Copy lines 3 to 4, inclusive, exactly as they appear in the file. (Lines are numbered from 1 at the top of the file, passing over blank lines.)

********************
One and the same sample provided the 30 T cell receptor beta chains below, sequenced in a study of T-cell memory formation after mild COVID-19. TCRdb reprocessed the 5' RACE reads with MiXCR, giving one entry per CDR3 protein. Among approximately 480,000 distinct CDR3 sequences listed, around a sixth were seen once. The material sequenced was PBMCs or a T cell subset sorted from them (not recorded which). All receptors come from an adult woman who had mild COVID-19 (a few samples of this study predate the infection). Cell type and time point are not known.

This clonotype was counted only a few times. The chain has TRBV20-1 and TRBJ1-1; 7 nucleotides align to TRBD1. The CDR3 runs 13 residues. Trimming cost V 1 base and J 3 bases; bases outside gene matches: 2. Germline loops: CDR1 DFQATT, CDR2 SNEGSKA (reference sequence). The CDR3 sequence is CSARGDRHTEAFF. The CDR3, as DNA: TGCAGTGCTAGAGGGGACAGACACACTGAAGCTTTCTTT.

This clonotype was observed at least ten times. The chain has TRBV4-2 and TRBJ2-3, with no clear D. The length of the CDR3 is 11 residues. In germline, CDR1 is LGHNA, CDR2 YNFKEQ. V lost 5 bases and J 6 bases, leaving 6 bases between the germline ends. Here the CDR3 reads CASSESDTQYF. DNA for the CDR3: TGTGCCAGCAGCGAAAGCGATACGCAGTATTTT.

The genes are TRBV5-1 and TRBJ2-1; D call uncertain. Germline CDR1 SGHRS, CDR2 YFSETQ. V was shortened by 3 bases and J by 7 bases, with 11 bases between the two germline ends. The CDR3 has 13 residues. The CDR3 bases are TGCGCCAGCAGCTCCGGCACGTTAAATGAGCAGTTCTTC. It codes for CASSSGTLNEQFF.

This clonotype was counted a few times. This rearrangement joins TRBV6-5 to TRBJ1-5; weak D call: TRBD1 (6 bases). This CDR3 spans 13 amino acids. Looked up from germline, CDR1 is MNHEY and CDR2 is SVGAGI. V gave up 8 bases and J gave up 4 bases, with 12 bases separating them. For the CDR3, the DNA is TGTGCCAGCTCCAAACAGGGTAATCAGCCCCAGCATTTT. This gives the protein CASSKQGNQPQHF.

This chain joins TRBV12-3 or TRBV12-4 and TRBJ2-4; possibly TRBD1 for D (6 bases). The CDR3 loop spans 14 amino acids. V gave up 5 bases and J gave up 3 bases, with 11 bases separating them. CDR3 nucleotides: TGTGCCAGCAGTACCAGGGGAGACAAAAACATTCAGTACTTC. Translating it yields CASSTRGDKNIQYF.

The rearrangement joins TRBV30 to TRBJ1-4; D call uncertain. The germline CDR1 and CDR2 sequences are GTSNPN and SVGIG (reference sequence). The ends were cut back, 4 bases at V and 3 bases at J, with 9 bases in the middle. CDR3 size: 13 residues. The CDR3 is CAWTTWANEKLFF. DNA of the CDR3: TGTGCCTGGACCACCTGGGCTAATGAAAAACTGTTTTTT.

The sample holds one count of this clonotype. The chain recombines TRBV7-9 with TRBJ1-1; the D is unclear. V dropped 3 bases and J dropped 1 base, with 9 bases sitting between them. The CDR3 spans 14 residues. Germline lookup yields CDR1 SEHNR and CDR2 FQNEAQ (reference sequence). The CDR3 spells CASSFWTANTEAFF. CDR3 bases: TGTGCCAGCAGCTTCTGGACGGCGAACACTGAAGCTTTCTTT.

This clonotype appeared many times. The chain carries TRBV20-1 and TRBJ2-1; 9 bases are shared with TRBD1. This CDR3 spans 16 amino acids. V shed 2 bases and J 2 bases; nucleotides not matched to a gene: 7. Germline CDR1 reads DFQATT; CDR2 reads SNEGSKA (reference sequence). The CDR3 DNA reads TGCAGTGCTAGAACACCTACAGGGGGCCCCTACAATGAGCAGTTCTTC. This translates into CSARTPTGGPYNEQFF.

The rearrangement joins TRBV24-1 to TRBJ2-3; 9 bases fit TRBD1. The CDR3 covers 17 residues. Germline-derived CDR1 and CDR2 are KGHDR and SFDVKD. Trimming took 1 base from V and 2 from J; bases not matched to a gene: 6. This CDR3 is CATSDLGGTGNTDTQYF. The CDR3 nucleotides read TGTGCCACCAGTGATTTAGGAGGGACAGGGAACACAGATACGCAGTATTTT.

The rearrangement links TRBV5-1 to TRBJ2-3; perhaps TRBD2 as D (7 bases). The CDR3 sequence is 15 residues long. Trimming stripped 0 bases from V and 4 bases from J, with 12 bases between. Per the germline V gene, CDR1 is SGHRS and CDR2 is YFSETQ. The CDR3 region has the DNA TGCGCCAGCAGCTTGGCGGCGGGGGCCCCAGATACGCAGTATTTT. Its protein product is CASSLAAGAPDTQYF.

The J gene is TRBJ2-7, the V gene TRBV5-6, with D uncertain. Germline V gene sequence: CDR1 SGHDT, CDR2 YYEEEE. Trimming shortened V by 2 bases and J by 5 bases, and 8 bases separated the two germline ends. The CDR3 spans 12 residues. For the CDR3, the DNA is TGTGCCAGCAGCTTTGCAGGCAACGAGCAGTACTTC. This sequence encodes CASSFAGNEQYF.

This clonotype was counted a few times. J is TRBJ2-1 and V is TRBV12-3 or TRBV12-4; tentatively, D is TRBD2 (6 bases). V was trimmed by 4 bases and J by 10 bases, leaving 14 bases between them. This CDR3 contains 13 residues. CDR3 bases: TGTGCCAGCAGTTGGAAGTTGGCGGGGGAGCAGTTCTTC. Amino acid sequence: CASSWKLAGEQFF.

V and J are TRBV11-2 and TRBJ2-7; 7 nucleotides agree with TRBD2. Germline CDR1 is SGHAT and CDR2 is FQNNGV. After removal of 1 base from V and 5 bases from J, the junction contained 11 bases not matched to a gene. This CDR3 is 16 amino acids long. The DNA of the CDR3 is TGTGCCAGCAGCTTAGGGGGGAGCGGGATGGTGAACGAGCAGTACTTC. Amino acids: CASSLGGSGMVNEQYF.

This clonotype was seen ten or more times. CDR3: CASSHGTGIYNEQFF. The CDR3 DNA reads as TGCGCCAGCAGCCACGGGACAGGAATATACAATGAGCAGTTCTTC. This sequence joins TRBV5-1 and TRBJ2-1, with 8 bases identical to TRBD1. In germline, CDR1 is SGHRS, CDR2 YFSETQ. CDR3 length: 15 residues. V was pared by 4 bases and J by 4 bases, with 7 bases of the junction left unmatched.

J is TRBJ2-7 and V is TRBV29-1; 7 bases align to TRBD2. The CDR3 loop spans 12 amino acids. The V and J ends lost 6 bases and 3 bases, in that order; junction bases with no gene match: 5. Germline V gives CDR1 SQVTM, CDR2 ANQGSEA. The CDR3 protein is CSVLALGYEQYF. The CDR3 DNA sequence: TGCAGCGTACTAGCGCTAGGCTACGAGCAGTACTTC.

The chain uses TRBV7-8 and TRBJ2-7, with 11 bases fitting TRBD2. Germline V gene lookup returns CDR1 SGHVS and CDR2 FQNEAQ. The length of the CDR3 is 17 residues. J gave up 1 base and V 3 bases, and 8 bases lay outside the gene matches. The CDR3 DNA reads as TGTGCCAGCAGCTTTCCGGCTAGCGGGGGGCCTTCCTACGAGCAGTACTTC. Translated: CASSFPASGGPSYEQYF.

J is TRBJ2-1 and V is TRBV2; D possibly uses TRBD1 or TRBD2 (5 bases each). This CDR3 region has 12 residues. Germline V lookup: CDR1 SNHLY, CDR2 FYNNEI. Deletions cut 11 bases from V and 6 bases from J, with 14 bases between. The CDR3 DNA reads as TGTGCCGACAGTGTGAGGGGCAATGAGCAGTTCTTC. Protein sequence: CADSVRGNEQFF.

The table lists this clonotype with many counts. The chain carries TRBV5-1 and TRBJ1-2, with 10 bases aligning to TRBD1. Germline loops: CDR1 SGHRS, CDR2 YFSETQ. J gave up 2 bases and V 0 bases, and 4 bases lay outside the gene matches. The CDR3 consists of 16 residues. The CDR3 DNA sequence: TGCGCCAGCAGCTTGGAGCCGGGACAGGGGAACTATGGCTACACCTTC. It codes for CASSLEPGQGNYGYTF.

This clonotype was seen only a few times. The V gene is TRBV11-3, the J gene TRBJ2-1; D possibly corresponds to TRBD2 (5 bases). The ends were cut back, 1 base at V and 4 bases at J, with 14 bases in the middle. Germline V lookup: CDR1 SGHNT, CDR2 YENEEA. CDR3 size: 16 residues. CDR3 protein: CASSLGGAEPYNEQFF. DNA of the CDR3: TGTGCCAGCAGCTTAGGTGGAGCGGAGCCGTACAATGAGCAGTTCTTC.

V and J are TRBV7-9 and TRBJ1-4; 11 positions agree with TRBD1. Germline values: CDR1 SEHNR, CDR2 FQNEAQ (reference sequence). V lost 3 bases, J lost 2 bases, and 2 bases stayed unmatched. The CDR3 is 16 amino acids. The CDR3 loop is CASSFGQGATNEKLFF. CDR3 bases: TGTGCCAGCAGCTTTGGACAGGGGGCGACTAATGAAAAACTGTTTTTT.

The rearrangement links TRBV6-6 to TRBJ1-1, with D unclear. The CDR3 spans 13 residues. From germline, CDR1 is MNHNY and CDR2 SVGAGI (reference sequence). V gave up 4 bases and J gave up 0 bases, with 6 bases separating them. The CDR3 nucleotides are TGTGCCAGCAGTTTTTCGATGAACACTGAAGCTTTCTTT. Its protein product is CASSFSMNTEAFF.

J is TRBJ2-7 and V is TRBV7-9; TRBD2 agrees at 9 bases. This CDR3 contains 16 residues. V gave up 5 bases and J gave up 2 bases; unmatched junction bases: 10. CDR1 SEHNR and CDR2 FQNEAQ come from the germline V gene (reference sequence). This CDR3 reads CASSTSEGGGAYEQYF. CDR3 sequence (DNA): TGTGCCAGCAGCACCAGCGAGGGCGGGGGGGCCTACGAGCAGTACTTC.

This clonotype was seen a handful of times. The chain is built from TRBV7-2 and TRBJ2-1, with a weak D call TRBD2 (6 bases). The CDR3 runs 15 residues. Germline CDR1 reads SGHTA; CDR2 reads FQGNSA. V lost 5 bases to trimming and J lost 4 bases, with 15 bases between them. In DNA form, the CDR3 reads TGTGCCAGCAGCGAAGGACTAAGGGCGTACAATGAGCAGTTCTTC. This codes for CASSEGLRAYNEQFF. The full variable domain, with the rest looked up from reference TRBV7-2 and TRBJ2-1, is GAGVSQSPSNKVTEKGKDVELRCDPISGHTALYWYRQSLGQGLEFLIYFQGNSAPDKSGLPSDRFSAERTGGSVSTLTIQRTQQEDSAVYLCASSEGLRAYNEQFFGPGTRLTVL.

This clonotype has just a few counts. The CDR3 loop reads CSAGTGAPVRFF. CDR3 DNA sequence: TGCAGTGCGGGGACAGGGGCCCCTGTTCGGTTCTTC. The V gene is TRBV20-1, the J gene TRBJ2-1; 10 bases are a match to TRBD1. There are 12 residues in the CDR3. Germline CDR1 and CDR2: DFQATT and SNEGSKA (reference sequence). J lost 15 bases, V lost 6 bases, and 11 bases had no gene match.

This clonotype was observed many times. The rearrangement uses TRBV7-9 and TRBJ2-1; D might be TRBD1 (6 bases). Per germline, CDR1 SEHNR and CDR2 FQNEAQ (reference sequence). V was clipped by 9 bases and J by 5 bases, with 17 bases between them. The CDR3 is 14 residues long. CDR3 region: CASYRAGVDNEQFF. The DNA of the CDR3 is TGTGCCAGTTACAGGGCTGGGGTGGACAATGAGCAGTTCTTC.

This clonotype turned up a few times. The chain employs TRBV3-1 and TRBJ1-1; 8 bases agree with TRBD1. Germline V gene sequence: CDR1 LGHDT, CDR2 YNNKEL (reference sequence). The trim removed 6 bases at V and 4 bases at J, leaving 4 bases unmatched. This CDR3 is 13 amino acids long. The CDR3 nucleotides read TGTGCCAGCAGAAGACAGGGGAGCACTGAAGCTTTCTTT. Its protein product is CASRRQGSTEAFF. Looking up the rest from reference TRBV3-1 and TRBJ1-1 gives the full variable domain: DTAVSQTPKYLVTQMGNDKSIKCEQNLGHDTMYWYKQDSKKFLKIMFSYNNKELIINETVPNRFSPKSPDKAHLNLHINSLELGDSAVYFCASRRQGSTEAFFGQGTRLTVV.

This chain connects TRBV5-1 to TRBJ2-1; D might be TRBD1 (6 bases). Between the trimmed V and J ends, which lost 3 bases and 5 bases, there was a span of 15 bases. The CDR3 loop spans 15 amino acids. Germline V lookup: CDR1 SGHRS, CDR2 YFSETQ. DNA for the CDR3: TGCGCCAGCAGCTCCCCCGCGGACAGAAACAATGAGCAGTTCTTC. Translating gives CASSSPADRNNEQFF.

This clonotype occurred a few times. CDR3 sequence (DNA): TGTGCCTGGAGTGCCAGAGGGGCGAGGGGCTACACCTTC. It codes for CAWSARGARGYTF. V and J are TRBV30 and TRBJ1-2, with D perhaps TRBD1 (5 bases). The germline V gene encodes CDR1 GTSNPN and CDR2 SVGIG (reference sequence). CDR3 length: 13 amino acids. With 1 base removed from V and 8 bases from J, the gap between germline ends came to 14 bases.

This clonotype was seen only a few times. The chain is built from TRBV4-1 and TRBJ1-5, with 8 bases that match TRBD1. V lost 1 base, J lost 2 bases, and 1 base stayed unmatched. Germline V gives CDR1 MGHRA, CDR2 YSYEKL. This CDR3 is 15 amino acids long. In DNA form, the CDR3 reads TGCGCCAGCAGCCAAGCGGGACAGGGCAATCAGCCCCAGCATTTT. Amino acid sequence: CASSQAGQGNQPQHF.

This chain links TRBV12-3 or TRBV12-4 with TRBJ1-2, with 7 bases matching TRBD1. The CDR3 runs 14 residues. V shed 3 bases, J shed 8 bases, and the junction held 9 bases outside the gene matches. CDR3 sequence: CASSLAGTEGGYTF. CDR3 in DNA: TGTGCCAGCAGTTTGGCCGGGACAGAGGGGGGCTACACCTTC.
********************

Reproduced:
This clonotype was observed at least ten times. The chain has TRBV4-2 and TRBJ2-3, with no clear D. The length of the CDR3 is 11 residues. In germline, CDR1 is LGHNA, CDR2 YNFKEQ. V lost 5 bases and J 6 bases, leaving 6 bases between the germline ends. Here the CDR3 reads CASSESDTQYF. DNA for the CDR3: TGTGCCAGCAGCGAAAGCGATACGCAGTATTTT.

The genes are TRBV5-1 and TRBJ2-1; D call uncertain. Germline CDR1 SGHRS, CDR2 YFSETQ. V was shortened by 3 bases and J by 7 bases, with 11 bases between the two germline ends. The CDR3 has 13 residues. The CDR3 bases are TGCGCCAGCAGCTCCGGCACGTTAAATGAGCAGTTCTTC. It codes for CASSSGTLNEQFF.